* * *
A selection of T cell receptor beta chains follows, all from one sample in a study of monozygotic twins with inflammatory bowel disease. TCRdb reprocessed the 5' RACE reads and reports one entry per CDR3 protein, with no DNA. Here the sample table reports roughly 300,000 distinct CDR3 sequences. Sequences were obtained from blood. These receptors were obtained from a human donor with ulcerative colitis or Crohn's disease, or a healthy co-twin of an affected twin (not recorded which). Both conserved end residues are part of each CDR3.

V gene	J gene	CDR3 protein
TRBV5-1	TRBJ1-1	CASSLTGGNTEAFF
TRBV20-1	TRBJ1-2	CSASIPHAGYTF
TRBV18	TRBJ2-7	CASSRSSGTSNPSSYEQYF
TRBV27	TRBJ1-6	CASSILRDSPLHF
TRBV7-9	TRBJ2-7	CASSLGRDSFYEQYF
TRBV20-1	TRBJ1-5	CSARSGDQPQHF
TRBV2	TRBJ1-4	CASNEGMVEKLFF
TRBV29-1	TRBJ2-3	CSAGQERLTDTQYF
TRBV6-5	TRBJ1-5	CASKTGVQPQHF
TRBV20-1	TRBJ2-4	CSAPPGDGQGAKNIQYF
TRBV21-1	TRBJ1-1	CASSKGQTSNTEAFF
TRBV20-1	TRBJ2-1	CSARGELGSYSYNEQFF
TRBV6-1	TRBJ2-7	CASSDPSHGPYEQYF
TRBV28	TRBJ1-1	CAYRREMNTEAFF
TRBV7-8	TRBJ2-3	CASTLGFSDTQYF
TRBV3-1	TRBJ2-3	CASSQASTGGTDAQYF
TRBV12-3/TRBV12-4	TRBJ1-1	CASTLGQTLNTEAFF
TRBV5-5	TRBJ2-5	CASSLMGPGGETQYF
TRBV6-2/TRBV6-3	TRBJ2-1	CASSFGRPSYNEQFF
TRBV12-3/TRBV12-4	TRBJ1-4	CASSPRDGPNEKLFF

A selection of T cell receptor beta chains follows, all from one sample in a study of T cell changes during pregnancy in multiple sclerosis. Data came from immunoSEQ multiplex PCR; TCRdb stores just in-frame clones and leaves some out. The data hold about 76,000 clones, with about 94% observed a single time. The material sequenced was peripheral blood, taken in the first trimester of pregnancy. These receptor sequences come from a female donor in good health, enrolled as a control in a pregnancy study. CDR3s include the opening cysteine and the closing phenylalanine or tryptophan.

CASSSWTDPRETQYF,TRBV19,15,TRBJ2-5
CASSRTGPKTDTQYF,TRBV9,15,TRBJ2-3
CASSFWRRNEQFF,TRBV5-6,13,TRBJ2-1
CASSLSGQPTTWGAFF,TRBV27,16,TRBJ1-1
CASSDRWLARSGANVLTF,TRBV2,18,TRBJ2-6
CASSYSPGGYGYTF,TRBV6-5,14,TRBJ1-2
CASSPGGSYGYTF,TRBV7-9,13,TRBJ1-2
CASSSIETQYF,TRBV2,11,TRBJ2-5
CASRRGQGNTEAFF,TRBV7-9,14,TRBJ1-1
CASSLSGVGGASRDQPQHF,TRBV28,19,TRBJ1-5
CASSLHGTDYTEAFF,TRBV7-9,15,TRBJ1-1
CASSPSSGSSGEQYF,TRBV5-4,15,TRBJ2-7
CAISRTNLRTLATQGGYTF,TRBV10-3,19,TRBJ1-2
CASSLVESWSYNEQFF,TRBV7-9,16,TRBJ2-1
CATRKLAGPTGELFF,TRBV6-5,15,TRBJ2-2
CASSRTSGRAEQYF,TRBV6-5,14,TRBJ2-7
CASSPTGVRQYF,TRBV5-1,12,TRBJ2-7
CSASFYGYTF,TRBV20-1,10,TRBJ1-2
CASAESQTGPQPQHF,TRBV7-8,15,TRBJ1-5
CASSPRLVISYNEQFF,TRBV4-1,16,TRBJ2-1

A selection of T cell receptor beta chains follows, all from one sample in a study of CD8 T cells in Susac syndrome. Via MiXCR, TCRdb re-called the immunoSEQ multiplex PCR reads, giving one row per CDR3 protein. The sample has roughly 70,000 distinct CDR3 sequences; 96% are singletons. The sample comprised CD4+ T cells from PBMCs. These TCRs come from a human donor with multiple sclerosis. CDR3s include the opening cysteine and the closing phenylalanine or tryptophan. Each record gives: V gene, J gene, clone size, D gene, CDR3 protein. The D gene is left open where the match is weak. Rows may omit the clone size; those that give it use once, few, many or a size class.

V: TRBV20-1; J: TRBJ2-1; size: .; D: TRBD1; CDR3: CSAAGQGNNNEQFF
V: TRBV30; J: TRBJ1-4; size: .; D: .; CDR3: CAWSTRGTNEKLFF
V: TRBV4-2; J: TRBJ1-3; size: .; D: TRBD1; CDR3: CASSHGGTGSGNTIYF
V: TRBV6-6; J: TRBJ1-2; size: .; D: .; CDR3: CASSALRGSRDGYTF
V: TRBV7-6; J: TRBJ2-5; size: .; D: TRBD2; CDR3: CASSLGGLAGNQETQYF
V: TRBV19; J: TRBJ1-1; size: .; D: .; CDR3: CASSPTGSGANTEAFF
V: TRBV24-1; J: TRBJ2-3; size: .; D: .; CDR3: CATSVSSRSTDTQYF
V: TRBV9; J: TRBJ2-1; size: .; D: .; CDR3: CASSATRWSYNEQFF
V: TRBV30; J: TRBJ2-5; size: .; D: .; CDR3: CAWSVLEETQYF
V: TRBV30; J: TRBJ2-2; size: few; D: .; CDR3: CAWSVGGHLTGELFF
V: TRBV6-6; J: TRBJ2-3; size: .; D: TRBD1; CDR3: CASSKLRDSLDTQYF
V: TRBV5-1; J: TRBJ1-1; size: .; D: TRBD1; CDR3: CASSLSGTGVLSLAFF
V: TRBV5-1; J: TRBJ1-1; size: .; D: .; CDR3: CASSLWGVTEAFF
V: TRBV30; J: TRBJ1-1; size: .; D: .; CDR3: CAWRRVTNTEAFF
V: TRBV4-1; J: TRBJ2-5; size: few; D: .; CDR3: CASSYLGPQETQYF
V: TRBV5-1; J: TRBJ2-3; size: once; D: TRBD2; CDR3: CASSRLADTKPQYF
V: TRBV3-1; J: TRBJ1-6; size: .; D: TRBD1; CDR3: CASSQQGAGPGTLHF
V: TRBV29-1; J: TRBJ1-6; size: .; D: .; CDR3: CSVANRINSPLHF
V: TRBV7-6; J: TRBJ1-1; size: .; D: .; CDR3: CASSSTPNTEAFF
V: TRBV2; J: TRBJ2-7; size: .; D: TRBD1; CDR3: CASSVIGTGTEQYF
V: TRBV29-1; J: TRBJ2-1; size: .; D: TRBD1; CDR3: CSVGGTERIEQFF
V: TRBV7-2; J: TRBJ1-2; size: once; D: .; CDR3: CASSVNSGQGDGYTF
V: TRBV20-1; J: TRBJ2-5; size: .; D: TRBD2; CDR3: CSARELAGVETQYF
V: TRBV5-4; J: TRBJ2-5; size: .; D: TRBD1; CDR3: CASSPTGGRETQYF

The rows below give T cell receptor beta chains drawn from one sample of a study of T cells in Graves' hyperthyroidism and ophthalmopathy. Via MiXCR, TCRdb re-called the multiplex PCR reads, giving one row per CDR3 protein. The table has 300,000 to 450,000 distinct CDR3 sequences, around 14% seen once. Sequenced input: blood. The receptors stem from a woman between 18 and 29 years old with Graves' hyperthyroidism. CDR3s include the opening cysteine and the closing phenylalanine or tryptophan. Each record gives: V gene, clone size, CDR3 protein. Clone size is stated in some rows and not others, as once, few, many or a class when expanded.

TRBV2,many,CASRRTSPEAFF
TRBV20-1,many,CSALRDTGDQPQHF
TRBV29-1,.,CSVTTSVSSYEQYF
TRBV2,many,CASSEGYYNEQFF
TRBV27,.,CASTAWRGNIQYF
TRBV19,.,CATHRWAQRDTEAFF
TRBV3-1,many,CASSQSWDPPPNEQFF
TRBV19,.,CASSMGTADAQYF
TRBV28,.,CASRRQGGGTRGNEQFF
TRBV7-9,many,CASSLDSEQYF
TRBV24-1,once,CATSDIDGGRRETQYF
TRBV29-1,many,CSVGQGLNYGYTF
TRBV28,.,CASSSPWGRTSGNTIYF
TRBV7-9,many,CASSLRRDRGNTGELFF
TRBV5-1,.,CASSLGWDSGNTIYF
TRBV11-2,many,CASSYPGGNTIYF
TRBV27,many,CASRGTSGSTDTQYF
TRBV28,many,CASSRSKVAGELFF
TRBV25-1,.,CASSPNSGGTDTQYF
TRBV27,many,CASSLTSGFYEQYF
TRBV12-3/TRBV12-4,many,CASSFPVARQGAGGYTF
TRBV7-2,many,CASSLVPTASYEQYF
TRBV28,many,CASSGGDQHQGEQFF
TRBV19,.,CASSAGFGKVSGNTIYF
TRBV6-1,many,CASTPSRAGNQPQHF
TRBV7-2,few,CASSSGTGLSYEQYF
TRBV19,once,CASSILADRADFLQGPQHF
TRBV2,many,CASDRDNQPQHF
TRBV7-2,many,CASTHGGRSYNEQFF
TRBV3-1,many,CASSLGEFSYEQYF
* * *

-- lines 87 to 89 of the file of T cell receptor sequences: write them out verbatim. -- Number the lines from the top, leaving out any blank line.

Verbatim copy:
TRBV28,many,CASSRSKVAGELFF
TRBV25-1,.,CASSPNSGGTDTQYF
TRBV27,many,CASSLTSGFYEQYF